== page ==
California experienced another gold rush in the Great Depression, when thousands of desperate people turned to mining in hopes of finding gold earlier miners had overlooked. After World War II, when scuba (self-contained underwater breathing apparatus) gear was invented, underwater mining—again by individuals—became a popular hobby. But gold was only $35 a troy ounce—a good price in the depression but a pittance after postwar inflation.
When the U.S. government finally gave up deciding the price of gold for its citizens and let the marketplace take over, an altogether new gold rush, a corporate gold rush, began. New mines producing invisible gold from ore of very low grade opened up; old mines long known to California miners to still have gold again became profitable. Thanks to these new mines and revitalized old ones, California once more became a leader in the nation's gold production. Big business had taken over the gold rush, but not without environmental conflicts.
Most of California's gold went to make coins or to be held as bullion reserves—in other words, to make money. In the mid-nineteenth century, much of the money went, as gold often does, to fuel a war—this time, the Civil War. Now that gold coins have been replaced by paper and plastic in commerce, much of California's gold has gone to other uses. But gold's usefulness does not account for its mystique. For millennia gold has been held in high regard by so-called civilized people in every inhabited continent. In much of the world gold was the key to a better life. It was the mirror of human dreams, its luster casting a golden glow over a hoped-for splendid future.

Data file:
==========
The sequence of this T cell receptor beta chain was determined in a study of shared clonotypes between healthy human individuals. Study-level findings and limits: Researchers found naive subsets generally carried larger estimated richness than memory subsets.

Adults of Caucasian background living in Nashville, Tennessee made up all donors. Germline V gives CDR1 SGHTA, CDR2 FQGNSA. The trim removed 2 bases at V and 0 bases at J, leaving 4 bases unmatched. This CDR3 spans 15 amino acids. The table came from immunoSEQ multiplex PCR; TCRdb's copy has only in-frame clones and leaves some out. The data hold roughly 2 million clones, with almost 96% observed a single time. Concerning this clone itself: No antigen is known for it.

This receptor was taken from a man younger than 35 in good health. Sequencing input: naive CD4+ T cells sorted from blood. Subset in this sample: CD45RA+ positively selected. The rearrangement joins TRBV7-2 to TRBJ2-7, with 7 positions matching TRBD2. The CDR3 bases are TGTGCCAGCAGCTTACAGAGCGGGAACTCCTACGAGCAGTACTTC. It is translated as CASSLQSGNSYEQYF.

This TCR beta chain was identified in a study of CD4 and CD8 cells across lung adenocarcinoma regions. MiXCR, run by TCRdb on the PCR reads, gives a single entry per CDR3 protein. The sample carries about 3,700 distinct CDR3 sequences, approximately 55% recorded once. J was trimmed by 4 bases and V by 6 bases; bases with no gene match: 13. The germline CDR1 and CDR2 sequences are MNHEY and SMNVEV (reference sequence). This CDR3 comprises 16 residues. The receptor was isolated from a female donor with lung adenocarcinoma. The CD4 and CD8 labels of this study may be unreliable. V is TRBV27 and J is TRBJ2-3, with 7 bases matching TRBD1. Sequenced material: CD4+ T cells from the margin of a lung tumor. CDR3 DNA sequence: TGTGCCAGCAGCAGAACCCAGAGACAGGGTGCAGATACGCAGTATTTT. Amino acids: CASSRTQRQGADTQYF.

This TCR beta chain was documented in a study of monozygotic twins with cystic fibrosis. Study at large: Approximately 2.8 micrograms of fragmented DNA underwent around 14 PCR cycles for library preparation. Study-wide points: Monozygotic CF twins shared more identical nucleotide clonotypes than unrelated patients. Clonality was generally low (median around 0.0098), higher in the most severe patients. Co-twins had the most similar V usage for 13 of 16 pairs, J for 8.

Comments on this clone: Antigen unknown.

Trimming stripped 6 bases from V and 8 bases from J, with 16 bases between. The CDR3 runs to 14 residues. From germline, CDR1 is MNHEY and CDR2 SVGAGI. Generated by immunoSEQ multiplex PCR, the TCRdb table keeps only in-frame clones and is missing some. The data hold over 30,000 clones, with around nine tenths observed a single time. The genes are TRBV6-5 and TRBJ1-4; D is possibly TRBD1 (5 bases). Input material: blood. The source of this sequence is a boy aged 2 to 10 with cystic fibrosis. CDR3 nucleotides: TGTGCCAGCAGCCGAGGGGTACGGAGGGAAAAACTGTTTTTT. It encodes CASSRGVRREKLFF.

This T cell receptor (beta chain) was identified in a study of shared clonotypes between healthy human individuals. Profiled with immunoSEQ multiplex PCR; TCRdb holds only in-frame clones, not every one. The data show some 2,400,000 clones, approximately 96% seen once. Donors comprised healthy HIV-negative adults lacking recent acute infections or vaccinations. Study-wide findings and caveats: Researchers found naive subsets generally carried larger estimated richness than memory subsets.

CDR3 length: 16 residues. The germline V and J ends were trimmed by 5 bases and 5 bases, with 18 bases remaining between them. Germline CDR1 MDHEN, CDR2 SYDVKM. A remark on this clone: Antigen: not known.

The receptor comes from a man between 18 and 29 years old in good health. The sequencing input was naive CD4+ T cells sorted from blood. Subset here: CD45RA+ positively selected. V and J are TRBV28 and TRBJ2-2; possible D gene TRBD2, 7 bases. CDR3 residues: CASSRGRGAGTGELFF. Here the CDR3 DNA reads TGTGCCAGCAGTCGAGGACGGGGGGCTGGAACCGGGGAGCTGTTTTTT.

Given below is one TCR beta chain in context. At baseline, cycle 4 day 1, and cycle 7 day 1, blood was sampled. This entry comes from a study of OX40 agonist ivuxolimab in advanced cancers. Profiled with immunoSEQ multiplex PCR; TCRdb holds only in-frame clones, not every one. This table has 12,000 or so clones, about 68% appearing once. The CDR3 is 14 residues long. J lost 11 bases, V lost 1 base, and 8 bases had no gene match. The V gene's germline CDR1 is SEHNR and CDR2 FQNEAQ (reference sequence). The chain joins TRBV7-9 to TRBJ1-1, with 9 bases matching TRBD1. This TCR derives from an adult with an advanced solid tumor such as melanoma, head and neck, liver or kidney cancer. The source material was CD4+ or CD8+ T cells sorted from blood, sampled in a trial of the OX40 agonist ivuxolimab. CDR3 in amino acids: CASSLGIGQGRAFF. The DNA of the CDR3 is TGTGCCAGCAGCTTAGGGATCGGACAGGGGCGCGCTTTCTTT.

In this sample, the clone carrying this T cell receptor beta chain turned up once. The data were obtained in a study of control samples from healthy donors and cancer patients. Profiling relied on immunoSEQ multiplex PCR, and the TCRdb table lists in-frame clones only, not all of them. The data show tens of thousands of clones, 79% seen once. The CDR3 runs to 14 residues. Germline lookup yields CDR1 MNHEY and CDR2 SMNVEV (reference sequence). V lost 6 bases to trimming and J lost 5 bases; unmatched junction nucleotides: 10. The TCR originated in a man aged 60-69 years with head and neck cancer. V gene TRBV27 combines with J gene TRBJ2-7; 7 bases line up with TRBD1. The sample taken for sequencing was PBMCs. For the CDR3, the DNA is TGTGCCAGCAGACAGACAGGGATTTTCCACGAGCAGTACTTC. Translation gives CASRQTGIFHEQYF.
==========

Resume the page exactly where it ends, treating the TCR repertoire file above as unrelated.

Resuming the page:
Why should California be so favored with gold? Where did the gold come from? It came ultimately from deep within the Earth. How this happens is nature's story, as fascinating as the human story of gold.
Excerpted from Gold by Mary Hill Copyright © 2002 by Mary Hill. Excerpted by permission.
All rights reserved. No part of this excerpt may be reproduced or reprinted without permission in writing from the publisher.
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|1||The Gold That Changed a Nation||1|
|After the Rush||31|
|4||Rushing to Cash In||35|
|Life in San Francisco||54|
|Life in the Mines||79|
|How They Mined the Gold||86|
|6||The Natural History of Placer Gold||94|
|Mining the Dead Rivers||105|
|7||The Mud Flood||114|
|8||Mining in the Deep Dark||133|
|All Dressed Up||145|
|9||The Big Picture||149|
|The Moving Earth||159|
|10||Gold Comes to California||167|
|California through the Ages||174|
|11||Out of the Mines, into the World||179|
|Good-bye to the Central America||200|
|12||Lost and Gone Forever||205|
|13||Mining Gold for Fun and Maybe Profit||217|
|14||The Corporate Gold Rush and Its Disreputable Offspring||227|
|15||What Good Is Gold?||243|
|Sources of Quotations||277|
|Sources of Illustrations||281|
|Suggestions for Further Reading||287|